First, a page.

Meditation is quite often associated with being calm, still and not really thought of in the same context as being productive. A state of trance, which is the gateway to meditation can be used to achieve highly productive outcomes. How does this work?
Given the presence of the appropriate tools, intellectual (as opposed to physical) productivity is usually hampered by stress, emotions such as anger and anxiety, and environmental distractions, plus the effects of ill-health.
First, entering trance isn’t the same as meditation. We enter trance several times a day on our own, without always being aware of having done so. We do this while driving, talking on the phone and during some meetings, among other contexts.
Second, some of us already use certain methods of trance induction, especially just before we begin our day, or are about to start repetitive tasks. For example, consider a scenario of when a person reaches their office and are about to begin work by turning on their computer, and the first thing they usually do is wade through a bunch of emails and respond to all the ones that need responding.
Some people will find themselves beginning to regulate their breathing, while performing some seemingly inconsequential actions, such as pushing the pen stands and a desk phone an inch further away, stacking papers or files that are already properly stacked, adjusting a monitor angle that’s already alright, all the while slowing down their breathing to a rhythmic pace. When done, they’ll sit in a comfortable position, adjust their mouse, height of their arm rests and open their email application.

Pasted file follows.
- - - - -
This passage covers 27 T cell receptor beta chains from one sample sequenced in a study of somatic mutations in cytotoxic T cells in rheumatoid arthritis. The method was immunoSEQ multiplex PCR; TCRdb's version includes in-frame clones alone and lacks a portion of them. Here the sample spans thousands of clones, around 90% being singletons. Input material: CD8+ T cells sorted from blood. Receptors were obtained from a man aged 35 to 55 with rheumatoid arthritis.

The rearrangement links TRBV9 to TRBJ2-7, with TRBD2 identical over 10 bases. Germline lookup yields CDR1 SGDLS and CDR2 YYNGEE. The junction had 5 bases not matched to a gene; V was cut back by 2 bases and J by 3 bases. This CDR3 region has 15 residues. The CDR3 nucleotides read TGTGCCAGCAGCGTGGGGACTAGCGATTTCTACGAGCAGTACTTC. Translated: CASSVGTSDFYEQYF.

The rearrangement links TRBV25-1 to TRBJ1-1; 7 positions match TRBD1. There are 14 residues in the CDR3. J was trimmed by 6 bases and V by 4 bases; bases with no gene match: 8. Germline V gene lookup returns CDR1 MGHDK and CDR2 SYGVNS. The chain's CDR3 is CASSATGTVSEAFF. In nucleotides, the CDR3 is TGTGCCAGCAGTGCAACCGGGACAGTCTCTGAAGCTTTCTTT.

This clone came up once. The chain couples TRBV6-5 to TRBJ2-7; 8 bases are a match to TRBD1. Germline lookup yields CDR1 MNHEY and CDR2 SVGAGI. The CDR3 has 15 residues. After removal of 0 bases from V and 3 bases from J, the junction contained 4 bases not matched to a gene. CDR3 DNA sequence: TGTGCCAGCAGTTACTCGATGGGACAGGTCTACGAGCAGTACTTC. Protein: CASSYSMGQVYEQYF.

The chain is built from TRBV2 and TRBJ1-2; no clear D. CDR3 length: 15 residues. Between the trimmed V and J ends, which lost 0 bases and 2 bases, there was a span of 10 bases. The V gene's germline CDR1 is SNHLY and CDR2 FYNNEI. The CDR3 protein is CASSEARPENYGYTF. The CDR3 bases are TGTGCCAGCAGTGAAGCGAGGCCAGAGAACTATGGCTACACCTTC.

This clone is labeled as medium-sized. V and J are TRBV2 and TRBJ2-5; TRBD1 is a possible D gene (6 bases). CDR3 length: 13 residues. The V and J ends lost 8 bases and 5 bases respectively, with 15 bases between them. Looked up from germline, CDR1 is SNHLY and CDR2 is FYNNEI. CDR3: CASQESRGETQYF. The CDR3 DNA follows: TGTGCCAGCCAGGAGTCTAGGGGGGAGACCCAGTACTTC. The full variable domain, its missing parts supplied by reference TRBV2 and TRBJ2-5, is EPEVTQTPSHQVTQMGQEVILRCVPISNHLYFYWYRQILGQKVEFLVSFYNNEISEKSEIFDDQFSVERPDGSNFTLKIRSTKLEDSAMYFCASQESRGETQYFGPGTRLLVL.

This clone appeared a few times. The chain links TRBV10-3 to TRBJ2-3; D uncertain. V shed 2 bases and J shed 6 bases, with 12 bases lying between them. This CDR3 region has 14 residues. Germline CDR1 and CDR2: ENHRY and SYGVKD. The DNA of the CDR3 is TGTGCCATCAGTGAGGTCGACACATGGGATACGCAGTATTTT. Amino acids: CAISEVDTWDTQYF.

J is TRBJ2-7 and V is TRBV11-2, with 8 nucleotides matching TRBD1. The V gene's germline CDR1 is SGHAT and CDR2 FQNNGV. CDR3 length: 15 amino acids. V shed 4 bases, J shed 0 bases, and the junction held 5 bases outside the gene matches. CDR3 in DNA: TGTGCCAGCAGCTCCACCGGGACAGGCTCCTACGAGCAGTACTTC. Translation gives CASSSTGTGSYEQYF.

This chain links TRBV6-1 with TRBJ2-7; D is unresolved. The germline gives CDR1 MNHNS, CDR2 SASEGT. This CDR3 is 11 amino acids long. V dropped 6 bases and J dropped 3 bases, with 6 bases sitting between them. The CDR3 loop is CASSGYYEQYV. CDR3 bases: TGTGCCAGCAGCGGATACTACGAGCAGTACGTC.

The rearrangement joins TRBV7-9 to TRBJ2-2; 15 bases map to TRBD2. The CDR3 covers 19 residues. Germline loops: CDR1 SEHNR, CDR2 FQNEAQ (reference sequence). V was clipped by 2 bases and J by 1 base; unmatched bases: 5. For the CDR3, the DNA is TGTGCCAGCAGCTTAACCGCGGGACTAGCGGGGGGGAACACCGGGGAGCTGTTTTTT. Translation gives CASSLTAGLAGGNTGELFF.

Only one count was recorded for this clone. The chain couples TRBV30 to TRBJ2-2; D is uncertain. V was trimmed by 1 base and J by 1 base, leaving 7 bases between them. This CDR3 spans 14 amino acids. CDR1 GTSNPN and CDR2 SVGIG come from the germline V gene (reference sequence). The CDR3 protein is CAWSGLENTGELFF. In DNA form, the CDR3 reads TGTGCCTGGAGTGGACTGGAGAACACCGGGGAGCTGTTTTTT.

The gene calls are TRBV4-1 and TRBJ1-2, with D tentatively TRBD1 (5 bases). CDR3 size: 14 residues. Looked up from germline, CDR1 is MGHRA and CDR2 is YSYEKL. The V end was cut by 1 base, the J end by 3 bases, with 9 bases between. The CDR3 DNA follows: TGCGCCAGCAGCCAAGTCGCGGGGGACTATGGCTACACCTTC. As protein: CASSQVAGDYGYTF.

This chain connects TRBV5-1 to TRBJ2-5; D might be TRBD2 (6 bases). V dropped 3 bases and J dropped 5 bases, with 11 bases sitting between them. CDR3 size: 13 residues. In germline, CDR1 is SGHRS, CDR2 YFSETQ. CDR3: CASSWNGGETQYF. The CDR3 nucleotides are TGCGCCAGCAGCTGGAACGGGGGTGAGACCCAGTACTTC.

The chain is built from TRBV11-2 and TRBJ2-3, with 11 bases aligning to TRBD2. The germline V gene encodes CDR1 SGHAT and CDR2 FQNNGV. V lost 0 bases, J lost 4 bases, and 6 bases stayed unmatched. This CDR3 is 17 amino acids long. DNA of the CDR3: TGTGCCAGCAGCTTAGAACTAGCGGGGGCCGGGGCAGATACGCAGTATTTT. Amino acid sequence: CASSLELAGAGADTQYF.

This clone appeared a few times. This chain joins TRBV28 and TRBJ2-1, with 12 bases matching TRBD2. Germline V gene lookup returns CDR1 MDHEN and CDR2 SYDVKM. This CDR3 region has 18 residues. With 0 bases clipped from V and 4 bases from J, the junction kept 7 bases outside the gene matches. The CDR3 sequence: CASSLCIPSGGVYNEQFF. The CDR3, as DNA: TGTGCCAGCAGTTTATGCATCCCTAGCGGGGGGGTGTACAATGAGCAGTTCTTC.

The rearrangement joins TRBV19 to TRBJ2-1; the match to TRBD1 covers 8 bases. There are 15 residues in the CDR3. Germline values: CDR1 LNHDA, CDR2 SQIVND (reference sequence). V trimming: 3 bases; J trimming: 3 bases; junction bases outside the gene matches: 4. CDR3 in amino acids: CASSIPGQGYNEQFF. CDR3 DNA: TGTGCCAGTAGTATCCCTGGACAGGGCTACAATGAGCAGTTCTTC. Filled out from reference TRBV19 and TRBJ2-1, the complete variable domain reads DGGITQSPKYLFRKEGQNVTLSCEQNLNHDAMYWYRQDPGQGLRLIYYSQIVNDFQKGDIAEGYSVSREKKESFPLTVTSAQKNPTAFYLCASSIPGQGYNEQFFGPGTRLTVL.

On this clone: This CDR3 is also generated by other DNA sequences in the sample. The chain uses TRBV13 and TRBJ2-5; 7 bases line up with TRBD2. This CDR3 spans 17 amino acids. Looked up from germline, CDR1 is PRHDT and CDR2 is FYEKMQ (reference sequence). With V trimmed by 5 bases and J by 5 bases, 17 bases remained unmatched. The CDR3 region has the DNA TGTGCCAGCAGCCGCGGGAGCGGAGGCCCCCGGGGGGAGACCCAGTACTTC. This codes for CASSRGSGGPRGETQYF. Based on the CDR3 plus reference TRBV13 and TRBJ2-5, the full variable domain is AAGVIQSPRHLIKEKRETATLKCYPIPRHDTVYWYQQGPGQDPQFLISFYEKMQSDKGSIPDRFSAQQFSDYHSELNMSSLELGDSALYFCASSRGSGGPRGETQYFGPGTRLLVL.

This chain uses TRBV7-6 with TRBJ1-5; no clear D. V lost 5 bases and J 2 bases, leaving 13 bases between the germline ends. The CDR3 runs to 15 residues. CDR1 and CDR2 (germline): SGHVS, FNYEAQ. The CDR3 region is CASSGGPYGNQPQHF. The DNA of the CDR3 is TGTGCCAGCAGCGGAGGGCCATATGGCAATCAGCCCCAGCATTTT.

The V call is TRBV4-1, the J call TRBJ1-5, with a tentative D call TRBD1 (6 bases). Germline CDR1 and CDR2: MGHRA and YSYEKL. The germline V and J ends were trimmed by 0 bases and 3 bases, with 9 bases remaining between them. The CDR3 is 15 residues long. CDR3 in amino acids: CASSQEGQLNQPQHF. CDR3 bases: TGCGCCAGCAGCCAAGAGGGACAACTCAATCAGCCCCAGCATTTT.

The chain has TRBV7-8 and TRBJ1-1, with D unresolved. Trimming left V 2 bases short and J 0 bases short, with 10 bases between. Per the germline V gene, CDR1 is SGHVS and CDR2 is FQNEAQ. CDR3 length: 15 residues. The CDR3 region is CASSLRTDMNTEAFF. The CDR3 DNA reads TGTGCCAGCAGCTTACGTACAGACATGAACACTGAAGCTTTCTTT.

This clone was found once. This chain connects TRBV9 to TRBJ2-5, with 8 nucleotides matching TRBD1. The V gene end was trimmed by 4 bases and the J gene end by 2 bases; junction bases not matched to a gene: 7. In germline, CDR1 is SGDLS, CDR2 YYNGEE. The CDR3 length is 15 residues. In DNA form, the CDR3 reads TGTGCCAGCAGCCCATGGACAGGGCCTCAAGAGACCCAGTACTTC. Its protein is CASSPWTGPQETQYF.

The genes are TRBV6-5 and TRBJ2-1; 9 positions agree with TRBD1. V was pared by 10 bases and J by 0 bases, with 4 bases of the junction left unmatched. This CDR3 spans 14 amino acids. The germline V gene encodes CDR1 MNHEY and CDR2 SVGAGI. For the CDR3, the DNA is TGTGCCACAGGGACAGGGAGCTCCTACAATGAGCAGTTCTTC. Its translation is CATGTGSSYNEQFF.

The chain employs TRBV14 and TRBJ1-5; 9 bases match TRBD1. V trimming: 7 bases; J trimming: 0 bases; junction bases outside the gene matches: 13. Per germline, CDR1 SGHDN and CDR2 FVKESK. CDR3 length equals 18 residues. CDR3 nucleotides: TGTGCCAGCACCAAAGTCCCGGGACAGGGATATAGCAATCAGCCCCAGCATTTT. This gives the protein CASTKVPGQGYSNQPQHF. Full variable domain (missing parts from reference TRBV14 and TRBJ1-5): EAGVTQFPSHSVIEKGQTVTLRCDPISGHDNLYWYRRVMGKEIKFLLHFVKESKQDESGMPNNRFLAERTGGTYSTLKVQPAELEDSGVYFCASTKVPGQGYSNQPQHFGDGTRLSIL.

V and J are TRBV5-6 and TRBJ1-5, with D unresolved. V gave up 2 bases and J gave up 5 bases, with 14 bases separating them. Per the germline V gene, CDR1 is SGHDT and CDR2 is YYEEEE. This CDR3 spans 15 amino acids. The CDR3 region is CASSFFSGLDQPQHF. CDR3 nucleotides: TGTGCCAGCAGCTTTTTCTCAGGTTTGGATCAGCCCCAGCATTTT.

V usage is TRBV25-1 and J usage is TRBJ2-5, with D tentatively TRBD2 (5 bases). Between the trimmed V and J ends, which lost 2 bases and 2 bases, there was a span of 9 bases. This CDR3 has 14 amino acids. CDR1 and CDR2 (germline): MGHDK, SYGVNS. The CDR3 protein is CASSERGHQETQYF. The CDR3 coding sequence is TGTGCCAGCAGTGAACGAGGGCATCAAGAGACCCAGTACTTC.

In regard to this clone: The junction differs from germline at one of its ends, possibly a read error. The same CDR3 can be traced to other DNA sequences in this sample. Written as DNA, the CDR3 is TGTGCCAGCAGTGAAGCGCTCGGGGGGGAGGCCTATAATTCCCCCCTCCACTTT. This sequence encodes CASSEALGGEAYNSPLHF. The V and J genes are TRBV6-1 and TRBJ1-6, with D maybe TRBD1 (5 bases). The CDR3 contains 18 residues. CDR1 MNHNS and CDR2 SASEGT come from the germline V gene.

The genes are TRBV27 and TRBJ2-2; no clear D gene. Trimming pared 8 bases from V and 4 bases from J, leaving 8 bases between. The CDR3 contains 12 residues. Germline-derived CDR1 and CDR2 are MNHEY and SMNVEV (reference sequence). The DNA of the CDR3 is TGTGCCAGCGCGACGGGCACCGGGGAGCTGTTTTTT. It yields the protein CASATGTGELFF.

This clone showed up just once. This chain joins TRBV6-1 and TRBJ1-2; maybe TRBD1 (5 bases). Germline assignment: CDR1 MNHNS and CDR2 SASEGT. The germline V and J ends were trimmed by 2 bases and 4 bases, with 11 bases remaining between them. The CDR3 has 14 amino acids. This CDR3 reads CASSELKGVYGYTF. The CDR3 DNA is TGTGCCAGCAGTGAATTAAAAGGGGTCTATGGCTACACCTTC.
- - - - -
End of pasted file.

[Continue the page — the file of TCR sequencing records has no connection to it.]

Then, without much looking anyplace other than their screens, they’ll go through a few dozen emails, respond to whatever they need to and then stop, sometimes looking a little dazed.
Different people have different such rituals, usually before they begin repetitive tasks. This is their process of entering a mild state of trance, which enhances their productivity.
Trance can be defined as the engagement of the conscious mind, where most of our emotions exist. The conscious mind is also what responds to most environmental events around us. The ritual described above is a preparatory stage that assists us to enter the state (of being immersed in the matter on our screens and the task at hand), which is reinforced by daily repetition.
When we’re then immersed in the work at hand, our conscious minds engaged, the effects of emotions and distractions around us are greatly reduced, allowing us to achieve greater productivity than otherwise possible.
One downside to having such rituals, is that since the ritual is location-based, i.e. in the office, it becomes difficult to be as productive when working from home; possibly why some of us replicate our office work environments on desks at home.
Other than these rituals, which are quite effective, there are other ways of entering trance for the purpose of meditation. There are also some rituals that assist meditative trances. When we develop greater awareness of how and when we enter trance, it is possible to do so whenever desired.